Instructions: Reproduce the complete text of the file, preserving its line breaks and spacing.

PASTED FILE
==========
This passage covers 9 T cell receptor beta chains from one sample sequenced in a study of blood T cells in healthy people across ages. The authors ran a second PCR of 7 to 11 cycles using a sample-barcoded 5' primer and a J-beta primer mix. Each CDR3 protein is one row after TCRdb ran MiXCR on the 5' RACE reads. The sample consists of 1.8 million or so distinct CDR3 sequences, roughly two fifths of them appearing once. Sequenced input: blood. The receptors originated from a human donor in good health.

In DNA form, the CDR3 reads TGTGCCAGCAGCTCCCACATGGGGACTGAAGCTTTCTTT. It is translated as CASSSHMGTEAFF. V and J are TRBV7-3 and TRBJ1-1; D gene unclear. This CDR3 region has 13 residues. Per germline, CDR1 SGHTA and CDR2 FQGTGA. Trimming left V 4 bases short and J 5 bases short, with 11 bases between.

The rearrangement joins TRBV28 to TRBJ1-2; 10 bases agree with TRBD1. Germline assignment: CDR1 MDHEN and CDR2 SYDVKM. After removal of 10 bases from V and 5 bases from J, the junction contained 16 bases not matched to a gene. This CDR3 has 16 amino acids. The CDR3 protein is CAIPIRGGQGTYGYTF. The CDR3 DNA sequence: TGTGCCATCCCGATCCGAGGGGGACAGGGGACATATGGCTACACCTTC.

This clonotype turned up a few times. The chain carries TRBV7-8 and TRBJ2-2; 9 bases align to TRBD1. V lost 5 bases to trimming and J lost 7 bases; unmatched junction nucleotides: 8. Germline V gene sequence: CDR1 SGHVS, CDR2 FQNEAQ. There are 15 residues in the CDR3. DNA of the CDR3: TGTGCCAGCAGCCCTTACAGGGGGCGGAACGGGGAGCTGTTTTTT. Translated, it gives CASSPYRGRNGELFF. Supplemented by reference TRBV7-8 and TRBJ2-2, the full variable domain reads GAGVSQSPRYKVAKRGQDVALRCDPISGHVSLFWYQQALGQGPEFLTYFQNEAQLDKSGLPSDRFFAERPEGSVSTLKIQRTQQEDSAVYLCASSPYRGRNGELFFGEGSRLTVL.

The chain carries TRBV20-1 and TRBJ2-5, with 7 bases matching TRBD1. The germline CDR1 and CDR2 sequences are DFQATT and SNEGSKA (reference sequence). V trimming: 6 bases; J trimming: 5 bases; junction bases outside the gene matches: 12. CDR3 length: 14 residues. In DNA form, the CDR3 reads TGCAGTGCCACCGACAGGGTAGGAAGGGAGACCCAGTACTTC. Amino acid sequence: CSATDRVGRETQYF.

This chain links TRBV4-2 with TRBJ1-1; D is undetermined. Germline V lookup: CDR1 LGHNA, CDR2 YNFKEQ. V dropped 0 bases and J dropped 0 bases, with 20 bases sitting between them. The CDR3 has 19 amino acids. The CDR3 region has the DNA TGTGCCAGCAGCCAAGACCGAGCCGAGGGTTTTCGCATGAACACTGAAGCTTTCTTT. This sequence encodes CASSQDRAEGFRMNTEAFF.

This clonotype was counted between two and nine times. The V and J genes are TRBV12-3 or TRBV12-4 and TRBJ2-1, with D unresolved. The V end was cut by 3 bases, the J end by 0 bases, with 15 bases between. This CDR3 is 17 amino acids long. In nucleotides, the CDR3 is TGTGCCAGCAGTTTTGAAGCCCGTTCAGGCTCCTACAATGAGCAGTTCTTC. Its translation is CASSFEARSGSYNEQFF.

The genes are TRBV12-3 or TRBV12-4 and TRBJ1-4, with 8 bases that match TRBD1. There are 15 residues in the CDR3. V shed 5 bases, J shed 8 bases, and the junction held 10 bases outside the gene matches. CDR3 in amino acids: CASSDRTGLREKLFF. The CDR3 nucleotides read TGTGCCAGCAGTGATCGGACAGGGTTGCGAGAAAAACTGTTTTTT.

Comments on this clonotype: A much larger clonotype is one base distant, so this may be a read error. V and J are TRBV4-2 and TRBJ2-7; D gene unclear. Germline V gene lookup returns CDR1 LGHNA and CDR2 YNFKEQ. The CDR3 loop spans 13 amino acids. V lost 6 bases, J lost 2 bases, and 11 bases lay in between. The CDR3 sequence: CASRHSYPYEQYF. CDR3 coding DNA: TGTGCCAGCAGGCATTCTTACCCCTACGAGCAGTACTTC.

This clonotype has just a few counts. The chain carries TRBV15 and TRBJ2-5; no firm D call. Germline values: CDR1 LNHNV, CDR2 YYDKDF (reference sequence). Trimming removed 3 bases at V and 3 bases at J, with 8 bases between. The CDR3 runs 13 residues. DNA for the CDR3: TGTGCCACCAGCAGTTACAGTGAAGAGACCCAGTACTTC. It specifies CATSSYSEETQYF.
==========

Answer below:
This passage covers 9 T cell receptor beta chains from one sample sequenced in a study of blood T cells in healthy people across ages. The authors ran a second PCR of 7 to 11 cycles using a sample-barcoded 5' primer and a J-beta primer mix. Each CDR3 protein is one row after TCRdb ran MiXCR on the 5' RACE reads. The sample consists of 1.8 million or so distinct CDR3 sequences, roughly two fifths of them appearing once. Sequenced input: blood. The receptors originated from a human donor in good health.

In DNA form, the CDR3 reads TGTGCCAGCAGCTCCCACATGGGGACTGAAGCTTTCTTT. It is translated as CASSSHMGTEAFF. V and J are TRBV7-3 and TRBJ1-1; D gene unclear. This CDR3 region has 13 residues. Per germline, CDR1 SGHTA and CDR2 FQGTGA. Trimming left V 4 bases short and J 5 bases short, with 11 bases between.

The rearrangement joins TRBV28 to TRBJ1-2; 10 bases agree with TRBD1. Germline assignment: CDR1 MDHEN and CDR2 SYDVKM. After removal of 10 bases from V and 5 bases from J, the junction contained 16 bases not matched to a gene. This CDR3 has 16 amino acids. The CDR3 protein is CAIPIRGGQGTYGYTF. The CDR3 DNA sequence: TGTGCCATCCCGATCCGAGGGGGACAGGGGACATATGGCTACACCTTC.

This clonotype turned up a few times. The chain carries TRBV7-8 and TRBJ2-2; 9 bases align to TRBD1. V lost 5 bases to trimming and J lost 7 bases; unmatched junction nucleotides: 8. Germline V gene sequence: CDR1 SGHVS, CDR2 FQNEAQ. There are 15 residues in the CDR3. DNA of the CDR3: TGTGCCAGCAGCCCTTACAGGGGGCGGAACGGGGAGCTGTTTTTT. Translated, it gives CASSPYRGRNGELFF. Supplemented by reference TRBV7-8 and TRBJ2-2, the full variable domain reads GAGVSQSPRYKVAKRGQDVALRCDPISGHVSLFWYQQALGQGPEFLTYFQNEAQLDKSGLPSDRFFAERPEGSVSTLKIQRTQQEDSAVYLCASSPYRGRNGELFFGEGSRLTVL.

The chain carries TRBV20-1 and TRBJ2-5, with 7 bases matching TRBD1. The germline CDR1 and CDR2 sequences are DFQATT and SNEGSKA (reference sequence). V trimming: 6 bases; J trimming: 5 bases; junction bases outside the gene matches: 12. CDR3 length: 14 residues. In DNA form, the CDR3 reads TGCAGTGCCACCGACAGGGTAGGAAGGGAGACCCAGTACTTC. Amino acid sequence: CSATDRVGRETQYF.

This chain links TRBV4-2 with TRBJ1-1; D is undetermined. Germline V lookup: CDR1 LGHNA, CDR2 YNFKEQ. V dropped 0 bases and J dropped 0 bases, with 20 bases sitting between them. The CDR3 has 19 amino acids. The CDR3 region has the DNA TGTGCCAGCAGCCAAGACCGAGCCGAGGGTTTTCGCATGAACACTGAAGCTTTCTTT. This sequence encodes CASSQDRAEGFRMNTEAFF.

This clonotype was counted between two and nine times. The V and J genes are TRBV12-3 or TRBV12-4 and TRBJ2-1, with D unresolved. The V end was cut by 3 bases, the J end by 0 bases, with 15 bases between. This CDR3 is 17 amino acids long. In nucleotides, the CDR3 is TGTGCCAGCAGTTTTGAAGCCCGTTCAGGCTCCTACAATGAGCAGTTCTTC. Its translation is CASSFEARSGSYNEQFF.

The genes are TRBV12-3 or TRBV12-4 and TRBJ1-4, with 8 bases that match TRBD1. There are 15 residues in the CDR3. V shed 5 bases, J shed 8 bases, and the junction held 10 bases outside the gene matches. CDR3 in amino acids: CASSDRTGLREKLFF. The CDR3 nucleotides read TGTGCCAGCAGTGATCGGACAGGGTTGCGAGAAAAACTGTTTTTT.

Comments on this clonotype: A much larger clonotype is one base distant, so this may be a read error. V and J are TRBV4-2 and TRBJ2-7; D gene unclear. Germline V gene lookup returns CDR1 LGHNA and CDR2 YNFKEQ. The CDR3 loop spans 13 amino acids. V lost 6 bases, J lost 2 bases, and 11 bases lay in between. The CDR3 sequence: CASRHSYPYEQYF. CDR3 coding DNA: TGTGCCAGCAGGCATTCTTACCCCTACGAGCAGTACTTC.

This clonotype has just a few counts. The chain carries TRBV15 and TRBJ2-5; no firm D call. Germline values: CDR1 LNHNV, CDR2 YYDKDF (reference sequence). Trimming removed 3 bases at V and 3 bases at J, with 8 bases between. The CDR3 runs 13 residues. DNA for the CDR3: TGTGCCACCAGCAGTTACAGTGAAGAGACCCAGTACTTC. It specifies CATSSYSEETQYF.